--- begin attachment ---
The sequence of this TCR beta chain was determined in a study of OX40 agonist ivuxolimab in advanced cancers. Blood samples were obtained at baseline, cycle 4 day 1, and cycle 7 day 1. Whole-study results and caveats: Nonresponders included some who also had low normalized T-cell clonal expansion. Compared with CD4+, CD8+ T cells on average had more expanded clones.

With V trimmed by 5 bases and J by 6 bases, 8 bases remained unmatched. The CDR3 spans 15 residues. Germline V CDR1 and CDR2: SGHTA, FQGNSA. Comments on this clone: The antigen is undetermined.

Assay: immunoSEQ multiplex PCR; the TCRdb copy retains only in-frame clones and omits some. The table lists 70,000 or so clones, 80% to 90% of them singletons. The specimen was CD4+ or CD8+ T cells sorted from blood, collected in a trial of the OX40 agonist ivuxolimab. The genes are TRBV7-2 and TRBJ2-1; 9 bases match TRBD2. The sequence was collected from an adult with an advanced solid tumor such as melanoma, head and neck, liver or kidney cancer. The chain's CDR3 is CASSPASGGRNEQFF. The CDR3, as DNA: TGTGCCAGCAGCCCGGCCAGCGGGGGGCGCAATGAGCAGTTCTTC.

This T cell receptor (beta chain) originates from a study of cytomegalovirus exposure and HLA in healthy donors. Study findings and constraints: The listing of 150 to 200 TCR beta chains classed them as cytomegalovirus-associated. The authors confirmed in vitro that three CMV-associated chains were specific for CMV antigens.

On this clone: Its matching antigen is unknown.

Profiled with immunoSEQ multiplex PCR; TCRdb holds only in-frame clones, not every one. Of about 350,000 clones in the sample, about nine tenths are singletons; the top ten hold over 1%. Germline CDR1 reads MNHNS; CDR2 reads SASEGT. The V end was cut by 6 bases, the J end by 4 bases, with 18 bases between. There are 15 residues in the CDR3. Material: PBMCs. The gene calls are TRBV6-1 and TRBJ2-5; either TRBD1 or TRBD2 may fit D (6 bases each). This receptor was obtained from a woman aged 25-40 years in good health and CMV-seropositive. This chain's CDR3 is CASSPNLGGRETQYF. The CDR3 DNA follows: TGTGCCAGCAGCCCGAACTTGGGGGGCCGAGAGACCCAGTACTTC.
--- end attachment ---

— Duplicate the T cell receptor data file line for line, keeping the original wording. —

The sequence of this TCR beta chain was determined in a study of OX40 agonist ivuxolimab in advanced cancers. Blood samples were obtained at baseline, cycle 4 day 1, and cycle 7 day 1. Whole-study results and caveats: Nonresponders included some who also had low normalized T-cell clonal expansion. Compared with CD4+, CD8+ T cells on average had more expanded clones.

With V trimmed by 5 bases and J by 6 bases, 8 bases remained unmatched. The CDR3 spans 15 residues. Germline V CDR1 and CDR2: SGHTA, FQGNSA. Comments on this clone: The antigen is undetermined.

Assay: immunoSEQ multiplex PCR; the TCRdb copy retains only in-frame clones and omits some. The table lists 70,000 or so clones, 80% to 90% of them singletons. The specimen was CD4+ or CD8+ T cells sorted from blood, collected in a trial of the OX40 agonist ivuxolimab. The genes are TRBV7-2 and TRBJ2-1; 9 bases match TRBD2. The sequence was collected from an adult with an advanced solid tumor such as melanoma, head and neck, liver or kidney cancer. The chain's CDR3 is CASSPASGGRNEQFF. The CDR3, as DNA: TGTGCCAGCAGCCCGGCCAGCGGGGGGCGCAATGAGCAGTTCTTC.

This T cell receptor (beta chain) originates from a study of cytomegalovirus exposure and HLA in healthy donors. Study findings and constraints: The listing of 150 to 200 TCR beta chains classed them as cytomegalovirus-associated. The authors confirmed in vitro that three CMV-associated chains were specific for CMV antigens.

On this clone: Its matching antigen is unknown.

Profiled with immunoSEQ multiplex PCR; TCRdb holds only in-frame clones, not every one. Of about 350,000 clones in the sample, about nine tenths are singletons; the top ten hold over 1%. Germline CDR1 reads MNHNS; CDR2 reads SASEGT. The V end was cut by 6 bases, the J end by 4 bases, with 18 bases between. There are 15 residues in the CDR3. Material: PBMCs. The gene calls are TRBV6-1 and TRBJ2-5; either TRBD1 or TRBD2 may fit D (6 bases each). This receptor was obtained from a woman aged 25-40 years in good health and CMV-seropositive. This chain's CDR3 is CASSPNLGGRETQYF. The CDR3 DNA follows: TGTGCCAGCAGCCCGAACTTGGGGGGCCGAGAGACCCAGTACTTC.